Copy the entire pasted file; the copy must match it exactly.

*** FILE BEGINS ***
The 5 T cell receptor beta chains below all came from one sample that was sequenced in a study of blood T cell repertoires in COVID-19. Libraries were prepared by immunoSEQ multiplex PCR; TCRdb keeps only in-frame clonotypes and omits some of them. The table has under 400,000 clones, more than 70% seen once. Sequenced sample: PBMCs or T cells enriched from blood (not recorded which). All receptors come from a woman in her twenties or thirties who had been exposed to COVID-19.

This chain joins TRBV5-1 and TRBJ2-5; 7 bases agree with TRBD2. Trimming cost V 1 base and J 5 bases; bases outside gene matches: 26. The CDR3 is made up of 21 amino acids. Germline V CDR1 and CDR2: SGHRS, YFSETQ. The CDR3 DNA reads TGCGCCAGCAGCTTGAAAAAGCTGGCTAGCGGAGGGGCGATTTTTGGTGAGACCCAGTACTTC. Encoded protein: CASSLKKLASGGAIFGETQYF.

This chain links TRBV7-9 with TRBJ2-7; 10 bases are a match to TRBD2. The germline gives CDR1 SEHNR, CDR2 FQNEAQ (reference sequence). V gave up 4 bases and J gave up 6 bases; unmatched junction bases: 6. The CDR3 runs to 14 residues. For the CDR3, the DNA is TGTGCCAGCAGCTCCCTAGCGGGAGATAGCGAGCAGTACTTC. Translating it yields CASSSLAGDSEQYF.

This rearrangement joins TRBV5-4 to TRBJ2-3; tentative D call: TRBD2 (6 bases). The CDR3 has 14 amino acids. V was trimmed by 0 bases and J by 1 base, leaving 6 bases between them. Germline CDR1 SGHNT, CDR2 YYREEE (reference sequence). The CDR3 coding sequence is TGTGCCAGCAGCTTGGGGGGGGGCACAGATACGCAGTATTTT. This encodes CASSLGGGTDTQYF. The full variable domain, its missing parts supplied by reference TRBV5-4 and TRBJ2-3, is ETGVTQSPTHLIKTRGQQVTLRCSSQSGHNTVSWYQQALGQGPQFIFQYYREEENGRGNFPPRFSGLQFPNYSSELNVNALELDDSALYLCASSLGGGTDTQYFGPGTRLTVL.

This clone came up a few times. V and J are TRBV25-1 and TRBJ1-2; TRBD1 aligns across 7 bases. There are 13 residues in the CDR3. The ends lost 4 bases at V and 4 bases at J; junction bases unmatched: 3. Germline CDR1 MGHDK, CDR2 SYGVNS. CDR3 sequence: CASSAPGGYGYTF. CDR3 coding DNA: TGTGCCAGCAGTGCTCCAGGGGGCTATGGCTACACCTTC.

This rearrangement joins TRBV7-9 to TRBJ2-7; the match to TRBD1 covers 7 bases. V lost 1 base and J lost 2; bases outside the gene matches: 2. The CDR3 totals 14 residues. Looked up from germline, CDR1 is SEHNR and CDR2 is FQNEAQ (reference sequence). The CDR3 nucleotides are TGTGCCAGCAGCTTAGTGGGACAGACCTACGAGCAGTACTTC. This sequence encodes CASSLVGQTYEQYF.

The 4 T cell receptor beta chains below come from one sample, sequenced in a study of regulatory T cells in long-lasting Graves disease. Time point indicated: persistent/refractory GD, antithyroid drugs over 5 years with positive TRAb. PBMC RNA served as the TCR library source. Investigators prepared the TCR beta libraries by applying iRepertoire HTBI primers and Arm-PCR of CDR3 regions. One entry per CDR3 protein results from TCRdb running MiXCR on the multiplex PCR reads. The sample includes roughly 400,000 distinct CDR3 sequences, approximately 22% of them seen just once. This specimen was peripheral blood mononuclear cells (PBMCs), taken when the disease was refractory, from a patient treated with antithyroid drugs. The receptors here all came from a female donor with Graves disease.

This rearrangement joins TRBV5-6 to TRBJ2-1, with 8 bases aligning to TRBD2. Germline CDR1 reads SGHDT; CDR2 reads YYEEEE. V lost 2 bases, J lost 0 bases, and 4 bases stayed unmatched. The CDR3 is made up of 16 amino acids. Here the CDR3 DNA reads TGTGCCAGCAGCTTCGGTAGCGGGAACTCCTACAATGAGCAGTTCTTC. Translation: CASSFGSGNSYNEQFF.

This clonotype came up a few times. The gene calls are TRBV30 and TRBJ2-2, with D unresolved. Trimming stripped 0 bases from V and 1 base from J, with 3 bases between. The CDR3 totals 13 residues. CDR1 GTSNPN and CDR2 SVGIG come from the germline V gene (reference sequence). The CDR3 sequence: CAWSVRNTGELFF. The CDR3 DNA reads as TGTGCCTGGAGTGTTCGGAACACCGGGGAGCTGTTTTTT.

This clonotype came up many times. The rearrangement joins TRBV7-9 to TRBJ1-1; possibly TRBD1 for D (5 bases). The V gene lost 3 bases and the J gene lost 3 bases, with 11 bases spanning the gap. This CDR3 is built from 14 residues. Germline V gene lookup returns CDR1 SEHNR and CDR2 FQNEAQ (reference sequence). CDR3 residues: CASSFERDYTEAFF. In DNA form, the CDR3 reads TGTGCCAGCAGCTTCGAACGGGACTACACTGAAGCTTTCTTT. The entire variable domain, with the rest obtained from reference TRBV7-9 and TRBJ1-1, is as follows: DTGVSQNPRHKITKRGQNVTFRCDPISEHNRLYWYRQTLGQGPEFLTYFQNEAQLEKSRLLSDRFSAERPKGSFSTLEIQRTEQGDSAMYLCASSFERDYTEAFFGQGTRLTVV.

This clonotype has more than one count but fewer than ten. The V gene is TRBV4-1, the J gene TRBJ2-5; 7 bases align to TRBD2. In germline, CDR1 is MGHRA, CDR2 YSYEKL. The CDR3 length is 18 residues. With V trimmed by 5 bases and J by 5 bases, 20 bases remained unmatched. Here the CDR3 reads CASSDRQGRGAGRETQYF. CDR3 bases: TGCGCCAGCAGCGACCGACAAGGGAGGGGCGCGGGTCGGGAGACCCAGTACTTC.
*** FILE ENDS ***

The 5 T cell receptor beta chains below all came from one sample that was sequenced in a study of blood T cell repertoires in COVID-19. Libraries were prepared by immunoSEQ multiplex PCR; TCRdb keeps only in-frame clonotypes and omits some of them. The table has under 400,000 clones, more than 70% seen once. Sequenced sample: PBMCs or T cells enriched from blood (not recorded which). All receptors come from a woman in her twenties or thirties who had been exposed to COVID-19.

This chain joins TRBV5-1 and TRBJ2-5; 7 bases agree with TRBD2. Trimming cost V 1 base and J 5 bases; bases outside gene matches: 26. The CDR3 is made up of 21 amino acids. Germline V CDR1 and CDR2: SGHRS, YFSETQ. The CDR3 DNA reads TGCGCCAGCAGCTTGAAAAAGCTGGCTAGCGGAGGGGCGATTTTTGGTGAGACCCAGTACTTC. Encoded protein: CASSLKKLASGGAIFGETQYF.

This chain links TRBV7-9 with TRBJ2-7; 10 bases are a match to TRBD2. The germline gives CDR1 SEHNR, CDR2 FQNEAQ (reference sequence). V gave up 4 bases and J gave up 6 bases; unmatched junction bases: 6. The CDR3 runs to 14 residues. For the CDR3, the DNA is TGTGCCAGCAGCTCCCTAGCGGGAGATAGCGAGCAGTACTTC. Translating it yields CASSSLAGDSEQYF.

This rearrangement joins TRBV5-4 to TRBJ2-3; tentative D call: TRBD2 (6 bases). The CDR3 has 14 amino acids. V was trimmed by 0 bases and J by 1 base, leaving 6 bases between them. Germline CDR1 SGHNT, CDR2 YYREEE (reference sequence). The CDR3 coding sequence is TGTGCCAGCAGCTTGGGGGGGGGCACAGATACGCAGTATTTT. This encodes CASSLGGGTDTQYF. The full variable domain, its missing parts supplied by reference TRBV5-4 and TRBJ2-3, is ETGVTQSPTHLIKTRGQQVTLRCSSQSGHNTVSWYQQALGQGPQFIFQYYREEENGRGNFPPRFSGLQFPNYSSELNVNALELDDSALYLCASSLGGGTDTQYFGPGTRLTVL.

This clone came up a few times. V and J are TRBV25-1 and TRBJ1-2; TRBD1 aligns across 7 bases. There are 13 residues in the CDR3. The ends lost 4 bases at V and 4 bases at J; junction bases unmatched: 3. Germline CDR1 MGHDK, CDR2 SYGVNS. CDR3 sequence: CASSAPGGYGYTF. CDR3 coding DNA: TGTGCCAGCAGTGCTCCAGGGGGCTATGGCTACACCTTC.

This rearrangement joins TRBV7-9 to TRBJ2-7; the match to TRBD1 covers 7 bases. V lost 1 base and J lost 2; bases outside the gene matches: 2. The CDR3 totals 14 residues. Looked up from germline, CDR1 is SEHNR and CDR2 is FQNEAQ (reference sequence). The CDR3 nucleotides are TGTGCCAGCAGCTTAGTGGGACAGACCTACGAGCAGTACTTC. This sequence encodes CASSLVGQTYEQYF.

The 4 T cell receptor beta chains below come from one sample, sequenced in a study of regulatory T cells in long-lasting Graves disease. Time point indicated: persistent/refractory GD, antithyroid drugs over 5 years with positive TRAb. PBMC RNA served as the TCR library source. Investigators prepared the TCR beta libraries by applying iRepertoire HTBI primers and Arm-PCR of CDR3 regions. One entry per CDR3 protein results from TCRdb running MiXCR on the multiplex PCR reads. The sample includes roughly 400,000 distinct CDR3 sequences, approximately 22% of them seen just once. This specimen was peripheral blood mononuclear cells (PBMCs), taken when the disease was refractory, from a patient treated with antithyroid drugs. The receptors here all came from a female donor with Graves disease.

This rearrangement joins TRBV5-6 to TRBJ2-1, with 8 bases aligning to TRBD2. Germline CDR1 reads SGHDT; CDR2 reads YYEEEE. V lost 2 bases, J lost 0 bases, and 4 bases stayed unmatched. The CDR3 is made up of 16 amino acids. Here the CDR3 DNA reads TGTGCCAGCAGCTTCGGTAGCGGGAACTCCTACAATGAGCAGTTCTTC. Translation: CASSFGSGNSYNEQFF.

This clonotype came up a few times. The gene calls are TRBV30 and TRBJ2-2, with D unresolved. Trimming stripped 0 bases from V and 1 base from J, with 3 bases between. The CDR3 totals 13 residues. CDR1 GTSNPN and CDR2 SVGIG come from the germline V gene (reference sequence). The CDR3 sequence: CAWSVRNTGELFF. The CDR3 DNA reads as TGTGCCTGGAGTGTTCGGAACACCGGGGAGCTGTTTTTT.

This clonotype came up many times. The rearrangement joins TRBV7-9 to TRBJ1-1; possibly TRBD1 for D (5 bases). The V gene lost 3 bases and the J gene lost 3 bases, with 11 bases spanning the gap. This CDR3 is built from 14 residues. Germline V gene lookup returns CDR1 SEHNR and CDR2 FQNEAQ (reference sequence). CDR3 residues: CASSFERDYTEAFF. In DNA form, the CDR3 reads TGTGCCAGCAGCTTCGAACGGGACTACACTGAAGCTTTCTTT. The entire variable domain, with the rest obtained from reference TRBV7-9 and TRBJ1-1, is as follows: DTGVSQNPRHKITKRGQNVTFRCDPISEHNRLYWYRQTLGQGPEFLTYFQNEAQLEKSRLLSDRFSAERPKGSFSTLEIQRTEQGDSAMYLCASSFERDYTEAFFGQGTRLTVV.

This clonotype has more than one count but fewer than ten. The V gene is TRBV4-1, the J gene TRBJ2-5; 7 bases align to TRBD2. In germline, CDR1 is MGHRA, CDR2 YSYEKL. The CDR3 length is 18 residues. With V trimmed by 5 bases and J by 5 bases, 20 bases remained unmatched. Here the CDR3 reads CASSDRQGRGAGRETQYF. CDR3 bases: TGCGCCAGCAGCGACCGACAAGGGAGGGGCGCGGGTCGGGAGACCCAGTACTTC.